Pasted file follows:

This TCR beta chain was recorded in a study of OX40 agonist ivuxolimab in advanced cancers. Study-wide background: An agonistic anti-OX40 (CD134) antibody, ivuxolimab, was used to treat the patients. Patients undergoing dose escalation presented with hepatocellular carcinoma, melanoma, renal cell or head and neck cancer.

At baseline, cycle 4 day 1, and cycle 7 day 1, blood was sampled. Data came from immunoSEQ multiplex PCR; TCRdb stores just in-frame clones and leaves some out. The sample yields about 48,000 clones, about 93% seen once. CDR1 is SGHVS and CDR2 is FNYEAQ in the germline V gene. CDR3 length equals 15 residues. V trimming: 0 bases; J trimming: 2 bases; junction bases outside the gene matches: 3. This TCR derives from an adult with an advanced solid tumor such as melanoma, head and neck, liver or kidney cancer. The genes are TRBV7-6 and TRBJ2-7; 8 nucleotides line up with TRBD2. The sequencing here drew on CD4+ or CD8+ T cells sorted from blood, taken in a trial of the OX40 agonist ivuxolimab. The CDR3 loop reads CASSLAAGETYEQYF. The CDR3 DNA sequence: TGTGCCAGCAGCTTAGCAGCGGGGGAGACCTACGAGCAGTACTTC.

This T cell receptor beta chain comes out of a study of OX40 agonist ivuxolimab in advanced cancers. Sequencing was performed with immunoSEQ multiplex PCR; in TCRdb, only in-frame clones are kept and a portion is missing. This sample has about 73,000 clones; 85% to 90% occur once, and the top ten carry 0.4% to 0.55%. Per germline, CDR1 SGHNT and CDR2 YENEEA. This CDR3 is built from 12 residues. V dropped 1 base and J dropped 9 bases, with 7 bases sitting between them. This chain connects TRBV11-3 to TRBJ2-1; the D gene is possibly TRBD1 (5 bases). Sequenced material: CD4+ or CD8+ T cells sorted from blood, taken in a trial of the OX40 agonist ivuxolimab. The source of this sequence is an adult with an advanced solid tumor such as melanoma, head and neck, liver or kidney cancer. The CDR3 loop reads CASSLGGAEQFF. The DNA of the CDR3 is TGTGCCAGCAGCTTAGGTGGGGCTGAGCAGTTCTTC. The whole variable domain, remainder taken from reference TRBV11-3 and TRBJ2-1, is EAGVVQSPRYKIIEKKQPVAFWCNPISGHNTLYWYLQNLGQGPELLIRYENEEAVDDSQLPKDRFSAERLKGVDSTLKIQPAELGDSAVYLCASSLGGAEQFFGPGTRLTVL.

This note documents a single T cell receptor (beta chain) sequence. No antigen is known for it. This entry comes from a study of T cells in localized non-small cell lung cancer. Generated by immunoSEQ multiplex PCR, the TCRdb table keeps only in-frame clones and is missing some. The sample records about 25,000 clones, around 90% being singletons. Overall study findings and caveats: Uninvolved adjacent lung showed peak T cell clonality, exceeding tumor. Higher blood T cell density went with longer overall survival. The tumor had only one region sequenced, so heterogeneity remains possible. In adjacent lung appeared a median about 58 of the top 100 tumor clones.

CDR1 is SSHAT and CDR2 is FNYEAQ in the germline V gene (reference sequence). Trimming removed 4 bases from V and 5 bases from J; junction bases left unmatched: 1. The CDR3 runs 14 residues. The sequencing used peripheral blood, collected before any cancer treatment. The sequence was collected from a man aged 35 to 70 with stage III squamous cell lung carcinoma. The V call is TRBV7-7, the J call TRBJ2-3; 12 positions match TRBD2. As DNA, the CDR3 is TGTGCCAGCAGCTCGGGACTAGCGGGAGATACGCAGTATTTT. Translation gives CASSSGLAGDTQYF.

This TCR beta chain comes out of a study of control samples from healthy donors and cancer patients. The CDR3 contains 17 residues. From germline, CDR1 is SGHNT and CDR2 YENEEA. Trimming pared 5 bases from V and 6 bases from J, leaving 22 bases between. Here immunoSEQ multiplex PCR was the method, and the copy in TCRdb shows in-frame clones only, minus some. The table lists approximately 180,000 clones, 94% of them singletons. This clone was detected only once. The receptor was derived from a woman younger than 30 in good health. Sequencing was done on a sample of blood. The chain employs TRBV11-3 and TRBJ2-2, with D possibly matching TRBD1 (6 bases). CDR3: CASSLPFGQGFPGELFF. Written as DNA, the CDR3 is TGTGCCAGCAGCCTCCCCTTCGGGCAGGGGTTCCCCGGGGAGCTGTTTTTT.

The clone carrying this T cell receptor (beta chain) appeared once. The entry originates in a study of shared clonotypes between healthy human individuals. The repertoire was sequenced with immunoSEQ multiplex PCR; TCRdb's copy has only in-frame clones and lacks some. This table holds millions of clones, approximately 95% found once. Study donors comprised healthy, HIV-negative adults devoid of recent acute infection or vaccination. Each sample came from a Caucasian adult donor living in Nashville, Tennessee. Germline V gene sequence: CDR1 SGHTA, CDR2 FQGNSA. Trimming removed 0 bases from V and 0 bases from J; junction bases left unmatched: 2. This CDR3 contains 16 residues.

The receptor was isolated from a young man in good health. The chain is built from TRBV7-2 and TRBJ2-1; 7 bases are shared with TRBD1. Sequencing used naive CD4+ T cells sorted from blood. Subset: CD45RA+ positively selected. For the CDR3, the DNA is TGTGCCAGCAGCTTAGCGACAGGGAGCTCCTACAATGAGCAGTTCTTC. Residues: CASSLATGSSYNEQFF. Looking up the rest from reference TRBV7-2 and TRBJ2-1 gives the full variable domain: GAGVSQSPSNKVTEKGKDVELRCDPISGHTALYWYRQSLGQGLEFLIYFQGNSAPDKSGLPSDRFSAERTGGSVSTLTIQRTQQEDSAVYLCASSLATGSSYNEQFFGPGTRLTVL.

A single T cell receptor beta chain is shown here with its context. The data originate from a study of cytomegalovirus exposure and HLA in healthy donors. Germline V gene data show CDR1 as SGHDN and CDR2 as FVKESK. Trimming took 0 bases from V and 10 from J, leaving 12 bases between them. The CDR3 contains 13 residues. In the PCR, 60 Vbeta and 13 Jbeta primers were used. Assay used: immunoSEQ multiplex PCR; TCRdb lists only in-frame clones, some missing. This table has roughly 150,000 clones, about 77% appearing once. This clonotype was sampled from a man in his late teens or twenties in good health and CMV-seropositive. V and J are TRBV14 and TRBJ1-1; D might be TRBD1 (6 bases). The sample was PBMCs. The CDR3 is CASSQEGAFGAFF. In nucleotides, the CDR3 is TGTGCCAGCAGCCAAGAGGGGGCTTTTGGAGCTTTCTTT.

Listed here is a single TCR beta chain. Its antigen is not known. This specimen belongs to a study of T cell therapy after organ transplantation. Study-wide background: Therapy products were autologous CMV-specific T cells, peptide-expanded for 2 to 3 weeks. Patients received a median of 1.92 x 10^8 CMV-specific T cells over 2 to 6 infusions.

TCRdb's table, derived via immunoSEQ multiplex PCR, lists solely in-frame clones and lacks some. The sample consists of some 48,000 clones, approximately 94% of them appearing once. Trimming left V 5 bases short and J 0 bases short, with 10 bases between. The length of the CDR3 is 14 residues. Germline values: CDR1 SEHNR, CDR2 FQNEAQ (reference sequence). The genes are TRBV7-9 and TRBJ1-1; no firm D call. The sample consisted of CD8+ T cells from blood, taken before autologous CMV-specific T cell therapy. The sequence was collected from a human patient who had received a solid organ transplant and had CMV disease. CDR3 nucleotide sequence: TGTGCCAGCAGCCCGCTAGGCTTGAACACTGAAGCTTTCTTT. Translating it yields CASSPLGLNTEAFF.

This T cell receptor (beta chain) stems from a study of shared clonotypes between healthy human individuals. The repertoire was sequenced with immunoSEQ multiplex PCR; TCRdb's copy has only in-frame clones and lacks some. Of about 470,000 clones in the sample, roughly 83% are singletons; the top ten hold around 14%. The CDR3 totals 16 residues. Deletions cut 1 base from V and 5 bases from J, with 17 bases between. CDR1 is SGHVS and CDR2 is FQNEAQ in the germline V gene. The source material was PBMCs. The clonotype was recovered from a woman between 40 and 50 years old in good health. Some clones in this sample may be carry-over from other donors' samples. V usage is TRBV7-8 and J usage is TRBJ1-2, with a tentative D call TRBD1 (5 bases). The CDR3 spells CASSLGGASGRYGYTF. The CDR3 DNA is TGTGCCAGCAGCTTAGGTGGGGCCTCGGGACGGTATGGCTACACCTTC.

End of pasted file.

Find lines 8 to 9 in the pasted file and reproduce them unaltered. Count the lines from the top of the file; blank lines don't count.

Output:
The receptor was isolated from a young man in good health. The chain is built from TRBV7-2 and TRBJ2-1; 7 bases are shared with TRBD1. Sequencing used naive CD4+ T cells sorted from blood. Subset: CD45RA+ positively selected. For the CDR3, the DNA is TGTGCCAGCAGCTTAGCGACAGGGAGCTCCTACAATGAGCAGTTCTTC. Residues: CASSLATGSSYNEQFF. Looking up the rest from reference TRBV7-2 and TRBJ2-1 gives the full variable domain: GAGVSQSPSNKVTEKGKDVELRCDPISGHTALYWYRQSLGQGLEFLIYFQGNSAPDKSGLPSDRFSAERTGGSVSTLTIQRTQQEDSAVYLCASSLATGSSYNEQFFGPGTRLTVL.

A single T cell receptor beta chain is shown here with its context. The data originate from a study of cytomegalovirus exposure and HLA in healthy donors. Germline V gene data show CDR1 as SGHDN and CDR2 as FVKESK. Trimming took 0 bases from V and 10 from J, leaving 12 bases between them. The CDR3 contains 13 residues. In the PCR, 60 Vbeta and 13 Jbeta primers were used. Assay used: immunoSEQ multiplex PCR; TCRdb lists only in-frame clones, some missing. This table has roughly 150,000 clones, about 77% appearing once. This clonotype was sampled from a man in his late teens or twenties in good health and CMV-seropositive. V and J are TRBV14 and TRBJ1-1; D might be TRBD1 (6 bases). The sample was PBMCs. The CDR3 is CASSQEGAFGAFF. In nucleotides, the CDR3 is TGTGCCAGCAGCCAAGAGGGGGCTTTTGGAGCTTTCTTT.